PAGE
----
• Red willow (Salix laevigata, native range western North America) is common in the riparian woodland, around the shore of the reservoir, and in the streams below Searsville Dam.
  • Pacific willow (Salix lasiandra var. lasiandra, syn. S. lucida subsp. lasiandra, native range Alaska to New Mexico) is typically a tall tree and co-dominant in the riparian woodland with red willow.
  • Arroyo willow (Salix lasiolepis, native range western and central US to Mexico) is a shrub or small tree of edges of the riparian woodland and along smaller drainages, where it is the only willow growing. It can also grow into a large tree in the riparian woodland.

On campus, arroyo willow grows on the northern edge of the parking lot in front of Bing Concert Hall. A small thicket is on the left of the front of the driveway at 511 Gerona Road.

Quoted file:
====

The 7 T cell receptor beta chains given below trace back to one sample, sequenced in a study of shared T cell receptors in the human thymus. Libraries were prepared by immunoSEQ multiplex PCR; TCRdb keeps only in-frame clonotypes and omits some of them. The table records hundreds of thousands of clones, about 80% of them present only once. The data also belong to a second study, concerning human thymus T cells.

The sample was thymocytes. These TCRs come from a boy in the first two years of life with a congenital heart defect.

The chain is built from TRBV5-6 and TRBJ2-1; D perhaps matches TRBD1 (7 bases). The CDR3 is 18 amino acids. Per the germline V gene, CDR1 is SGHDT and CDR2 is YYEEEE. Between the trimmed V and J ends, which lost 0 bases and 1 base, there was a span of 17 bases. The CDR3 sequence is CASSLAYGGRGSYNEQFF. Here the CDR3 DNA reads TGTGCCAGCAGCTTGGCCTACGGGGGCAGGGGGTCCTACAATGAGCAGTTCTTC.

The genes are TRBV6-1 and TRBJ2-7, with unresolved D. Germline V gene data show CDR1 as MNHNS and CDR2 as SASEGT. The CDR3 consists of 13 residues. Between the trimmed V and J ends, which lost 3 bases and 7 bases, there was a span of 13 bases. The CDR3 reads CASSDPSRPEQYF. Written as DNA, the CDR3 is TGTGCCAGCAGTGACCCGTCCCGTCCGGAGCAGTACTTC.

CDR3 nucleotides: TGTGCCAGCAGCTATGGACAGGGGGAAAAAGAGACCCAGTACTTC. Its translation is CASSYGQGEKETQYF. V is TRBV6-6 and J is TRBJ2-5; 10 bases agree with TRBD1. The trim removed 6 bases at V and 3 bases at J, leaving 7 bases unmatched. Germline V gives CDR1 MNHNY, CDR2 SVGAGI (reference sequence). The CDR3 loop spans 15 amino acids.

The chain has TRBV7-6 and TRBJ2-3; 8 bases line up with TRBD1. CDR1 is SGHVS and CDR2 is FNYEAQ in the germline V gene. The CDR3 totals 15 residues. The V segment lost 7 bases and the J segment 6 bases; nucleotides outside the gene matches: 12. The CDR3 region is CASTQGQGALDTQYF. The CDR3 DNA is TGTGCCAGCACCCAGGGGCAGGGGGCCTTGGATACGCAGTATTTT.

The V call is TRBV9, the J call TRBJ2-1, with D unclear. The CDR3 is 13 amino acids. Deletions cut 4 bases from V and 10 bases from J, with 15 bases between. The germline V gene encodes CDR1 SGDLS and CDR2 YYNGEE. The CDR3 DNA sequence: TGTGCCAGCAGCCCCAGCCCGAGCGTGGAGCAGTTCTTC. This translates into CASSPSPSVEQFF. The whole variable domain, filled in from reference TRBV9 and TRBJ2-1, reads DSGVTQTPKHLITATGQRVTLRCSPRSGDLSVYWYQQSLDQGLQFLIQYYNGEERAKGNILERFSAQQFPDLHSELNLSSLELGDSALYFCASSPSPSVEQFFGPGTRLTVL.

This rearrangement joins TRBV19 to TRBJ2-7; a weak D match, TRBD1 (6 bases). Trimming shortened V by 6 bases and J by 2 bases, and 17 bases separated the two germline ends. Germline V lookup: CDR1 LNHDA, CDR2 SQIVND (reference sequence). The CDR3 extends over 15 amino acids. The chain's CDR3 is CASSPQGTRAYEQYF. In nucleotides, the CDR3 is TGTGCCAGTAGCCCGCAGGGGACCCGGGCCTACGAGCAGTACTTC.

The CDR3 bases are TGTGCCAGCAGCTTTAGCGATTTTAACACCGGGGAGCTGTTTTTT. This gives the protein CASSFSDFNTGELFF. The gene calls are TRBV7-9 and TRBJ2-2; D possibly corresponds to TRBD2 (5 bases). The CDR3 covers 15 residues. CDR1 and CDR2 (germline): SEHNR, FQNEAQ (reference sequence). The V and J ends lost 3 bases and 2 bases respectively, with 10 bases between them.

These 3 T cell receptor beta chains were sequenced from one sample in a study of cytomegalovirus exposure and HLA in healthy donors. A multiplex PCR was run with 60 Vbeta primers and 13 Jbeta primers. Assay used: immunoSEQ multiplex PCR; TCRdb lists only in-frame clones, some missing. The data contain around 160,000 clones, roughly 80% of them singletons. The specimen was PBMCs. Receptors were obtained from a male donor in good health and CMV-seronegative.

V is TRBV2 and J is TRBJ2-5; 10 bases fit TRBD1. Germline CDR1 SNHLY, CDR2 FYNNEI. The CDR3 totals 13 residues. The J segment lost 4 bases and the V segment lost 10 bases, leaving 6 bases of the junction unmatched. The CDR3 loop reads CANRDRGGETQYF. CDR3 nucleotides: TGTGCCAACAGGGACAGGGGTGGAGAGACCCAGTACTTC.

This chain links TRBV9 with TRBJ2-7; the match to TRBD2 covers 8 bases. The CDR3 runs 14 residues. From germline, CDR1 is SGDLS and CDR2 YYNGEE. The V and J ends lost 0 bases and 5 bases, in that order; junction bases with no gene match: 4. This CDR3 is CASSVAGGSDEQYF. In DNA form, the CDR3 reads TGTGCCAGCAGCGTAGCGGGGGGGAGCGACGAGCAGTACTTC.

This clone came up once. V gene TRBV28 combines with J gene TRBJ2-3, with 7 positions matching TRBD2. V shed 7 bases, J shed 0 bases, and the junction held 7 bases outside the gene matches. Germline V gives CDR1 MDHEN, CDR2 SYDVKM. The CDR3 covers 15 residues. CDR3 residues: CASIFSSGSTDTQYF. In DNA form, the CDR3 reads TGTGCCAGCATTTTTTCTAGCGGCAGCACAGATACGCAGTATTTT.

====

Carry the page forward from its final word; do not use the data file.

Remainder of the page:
Related material:

Excerpt from Toni Corelli, “Willows found and documented at Jasper Ridge,” JRBP Field Notes, March, 2004. ©Toni Corelli and JRBP.

Although we have five willows in the family Salicaceae (willow family), in the genus Salix, listed in the Vascular Plant List, I have only found four at the Preserve. Three of these are fairly common and one is uncommon at JRBP.